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12 Cards in this Set

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  • Back

Estelle v. Gamble (1976)

A ruling by the SCOTUS that deliberate indifference to an inmate's serious medical needs could result in a successful Section 1983 lawsuit, but medical malpractice did not rise to that standard.

Hudson v. Palmer (1984)

A landmark SCOTUS decision in which the Court determined that inmates do not have a reasonable expectation of privacy in their living quarters, thus suspicionless searches are not unreasonable.

Johnson v. Avery (1969)

A landmark SCOTUS decision that articulated the right of access to the courts.

Political Right

The right to participate in the selection and operation of government, such as the right to vote; these rights are severely curtailed when a person is convicted of a crime and sent to prison.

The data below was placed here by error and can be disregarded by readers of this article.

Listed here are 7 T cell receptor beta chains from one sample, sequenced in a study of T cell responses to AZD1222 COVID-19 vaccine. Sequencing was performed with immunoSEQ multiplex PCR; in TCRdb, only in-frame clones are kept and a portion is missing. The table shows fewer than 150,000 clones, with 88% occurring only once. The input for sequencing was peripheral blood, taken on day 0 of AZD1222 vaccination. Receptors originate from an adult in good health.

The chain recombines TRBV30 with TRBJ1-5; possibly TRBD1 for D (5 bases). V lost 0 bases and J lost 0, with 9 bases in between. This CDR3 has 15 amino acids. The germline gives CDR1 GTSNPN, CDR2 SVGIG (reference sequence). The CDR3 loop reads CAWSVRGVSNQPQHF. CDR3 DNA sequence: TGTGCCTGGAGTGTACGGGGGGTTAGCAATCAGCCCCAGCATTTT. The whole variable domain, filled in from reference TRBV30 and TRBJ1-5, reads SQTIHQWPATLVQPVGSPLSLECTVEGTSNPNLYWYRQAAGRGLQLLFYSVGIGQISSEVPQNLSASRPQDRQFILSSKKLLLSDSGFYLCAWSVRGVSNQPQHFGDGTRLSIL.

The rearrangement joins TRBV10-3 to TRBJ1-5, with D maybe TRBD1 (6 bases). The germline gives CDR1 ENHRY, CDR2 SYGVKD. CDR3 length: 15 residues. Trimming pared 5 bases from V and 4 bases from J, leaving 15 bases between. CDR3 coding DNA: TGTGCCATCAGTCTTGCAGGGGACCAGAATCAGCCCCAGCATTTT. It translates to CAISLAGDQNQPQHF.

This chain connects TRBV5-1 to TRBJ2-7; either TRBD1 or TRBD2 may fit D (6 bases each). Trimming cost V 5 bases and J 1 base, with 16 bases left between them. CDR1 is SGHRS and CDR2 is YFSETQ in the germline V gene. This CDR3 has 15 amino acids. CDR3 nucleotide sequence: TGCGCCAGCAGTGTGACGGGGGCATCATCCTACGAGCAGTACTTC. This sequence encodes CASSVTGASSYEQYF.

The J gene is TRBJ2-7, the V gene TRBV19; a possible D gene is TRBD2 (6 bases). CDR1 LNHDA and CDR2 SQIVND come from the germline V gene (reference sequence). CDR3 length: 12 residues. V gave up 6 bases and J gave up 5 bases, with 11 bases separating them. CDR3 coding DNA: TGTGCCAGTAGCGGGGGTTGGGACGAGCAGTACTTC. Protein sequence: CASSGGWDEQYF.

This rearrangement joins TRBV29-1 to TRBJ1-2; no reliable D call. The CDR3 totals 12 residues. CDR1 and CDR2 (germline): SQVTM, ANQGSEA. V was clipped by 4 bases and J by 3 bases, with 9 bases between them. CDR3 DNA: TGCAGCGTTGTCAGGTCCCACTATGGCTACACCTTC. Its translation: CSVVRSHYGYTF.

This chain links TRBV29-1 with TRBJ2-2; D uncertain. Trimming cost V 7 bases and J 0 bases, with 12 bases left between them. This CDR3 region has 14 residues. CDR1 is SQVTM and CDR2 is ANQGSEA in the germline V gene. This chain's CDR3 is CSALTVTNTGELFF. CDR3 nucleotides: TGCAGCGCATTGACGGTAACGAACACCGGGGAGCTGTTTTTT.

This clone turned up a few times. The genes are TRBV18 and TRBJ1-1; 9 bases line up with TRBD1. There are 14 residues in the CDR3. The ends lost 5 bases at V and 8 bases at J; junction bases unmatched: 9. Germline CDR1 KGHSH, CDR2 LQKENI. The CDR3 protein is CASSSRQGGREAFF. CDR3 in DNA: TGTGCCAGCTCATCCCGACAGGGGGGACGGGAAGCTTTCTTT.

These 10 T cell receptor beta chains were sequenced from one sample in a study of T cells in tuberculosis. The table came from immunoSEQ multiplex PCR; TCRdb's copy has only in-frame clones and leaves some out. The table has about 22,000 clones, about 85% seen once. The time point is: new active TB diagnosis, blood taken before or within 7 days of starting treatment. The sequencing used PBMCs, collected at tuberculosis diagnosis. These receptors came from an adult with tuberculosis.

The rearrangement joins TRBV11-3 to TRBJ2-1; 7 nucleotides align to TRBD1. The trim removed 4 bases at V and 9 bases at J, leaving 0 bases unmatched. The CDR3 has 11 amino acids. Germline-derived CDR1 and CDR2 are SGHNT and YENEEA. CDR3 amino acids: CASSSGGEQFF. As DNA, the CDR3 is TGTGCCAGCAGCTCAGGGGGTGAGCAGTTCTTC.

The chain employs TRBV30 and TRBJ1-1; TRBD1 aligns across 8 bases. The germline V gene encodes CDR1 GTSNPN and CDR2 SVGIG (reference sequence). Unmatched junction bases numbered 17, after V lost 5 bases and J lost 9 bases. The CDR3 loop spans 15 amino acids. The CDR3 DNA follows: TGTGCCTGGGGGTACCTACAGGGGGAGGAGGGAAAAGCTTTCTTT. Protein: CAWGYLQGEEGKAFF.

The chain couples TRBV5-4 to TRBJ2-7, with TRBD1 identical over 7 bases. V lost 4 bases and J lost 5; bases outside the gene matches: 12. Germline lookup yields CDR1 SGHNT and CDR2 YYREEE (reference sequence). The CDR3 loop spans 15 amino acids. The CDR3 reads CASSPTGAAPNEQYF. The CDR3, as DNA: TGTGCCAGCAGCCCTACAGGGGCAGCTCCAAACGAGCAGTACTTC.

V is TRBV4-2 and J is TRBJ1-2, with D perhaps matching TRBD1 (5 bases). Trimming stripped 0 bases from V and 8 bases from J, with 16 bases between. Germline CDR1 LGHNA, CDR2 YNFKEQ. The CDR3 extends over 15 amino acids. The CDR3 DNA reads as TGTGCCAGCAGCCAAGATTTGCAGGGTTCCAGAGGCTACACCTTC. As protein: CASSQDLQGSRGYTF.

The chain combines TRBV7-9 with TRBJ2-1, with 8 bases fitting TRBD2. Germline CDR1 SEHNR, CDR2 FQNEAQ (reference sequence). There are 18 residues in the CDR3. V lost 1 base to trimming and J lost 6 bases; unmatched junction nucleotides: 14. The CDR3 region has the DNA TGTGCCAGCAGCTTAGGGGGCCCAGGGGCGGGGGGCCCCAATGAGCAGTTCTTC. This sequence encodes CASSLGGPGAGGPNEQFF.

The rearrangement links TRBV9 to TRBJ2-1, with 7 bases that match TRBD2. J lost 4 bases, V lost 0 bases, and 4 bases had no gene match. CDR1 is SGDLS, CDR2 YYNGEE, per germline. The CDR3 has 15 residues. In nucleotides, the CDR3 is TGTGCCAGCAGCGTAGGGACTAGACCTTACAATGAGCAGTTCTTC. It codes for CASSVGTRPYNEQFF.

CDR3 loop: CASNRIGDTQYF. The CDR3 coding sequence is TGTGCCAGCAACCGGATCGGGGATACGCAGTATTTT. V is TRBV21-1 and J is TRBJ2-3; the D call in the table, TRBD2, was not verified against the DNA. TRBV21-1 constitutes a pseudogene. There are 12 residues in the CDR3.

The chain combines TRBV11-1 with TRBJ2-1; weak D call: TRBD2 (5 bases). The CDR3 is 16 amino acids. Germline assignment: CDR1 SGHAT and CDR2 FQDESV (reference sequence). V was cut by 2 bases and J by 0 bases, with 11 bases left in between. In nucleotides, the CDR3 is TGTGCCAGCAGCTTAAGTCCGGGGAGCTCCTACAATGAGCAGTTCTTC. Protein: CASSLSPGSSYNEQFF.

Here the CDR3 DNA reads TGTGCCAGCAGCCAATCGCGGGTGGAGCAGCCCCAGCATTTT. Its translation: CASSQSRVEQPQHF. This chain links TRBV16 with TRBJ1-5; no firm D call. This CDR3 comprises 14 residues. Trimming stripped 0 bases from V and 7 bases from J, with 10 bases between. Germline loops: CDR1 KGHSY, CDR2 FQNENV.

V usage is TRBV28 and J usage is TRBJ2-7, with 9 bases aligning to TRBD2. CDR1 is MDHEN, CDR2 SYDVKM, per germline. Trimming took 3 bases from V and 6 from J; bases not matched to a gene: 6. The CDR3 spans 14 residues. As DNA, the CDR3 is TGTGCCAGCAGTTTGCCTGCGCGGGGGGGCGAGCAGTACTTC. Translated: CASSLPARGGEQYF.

Right to Access to the Courts

A right of inmates that is not specifically described in the Constitution; articulated by the Supreme Court based on several provisions of the Bill of Rights.

Right to Assemble

The First Amendment guarantees the right of the people to gather together, so long as they do so peacefully.

Right to be Free from Cruel and Unusual Punishment

A right guaranteed by the Eighth Amendment; what constitutes cruel and unusual punishment tends to evolve over time.

Right to Free Speech

The First Amendment guarantees the right of the people to share their ideas with others; often referred to as the freedom of expression.

Right to the Free Exercise of Religion

A right guaranteed by the First Amendment, so long as the practice does not run afoul of a "public morals" or a "compelling" governmental interest.

Right to Vote

As a general rule, all Americans have the right to vote in government elections; the voting rights of persons convicted of crimes vary from state to state.


A thorough search of a prisoner's person or cell.

Wolff v. McDonnell (1974)

A SCOTUS decision in which the court held that prisoners have specific due process rights in prison disciplinary proceedings, such as written notice of charges, a written statement of evidence, and the right to present evidence and call witnesses.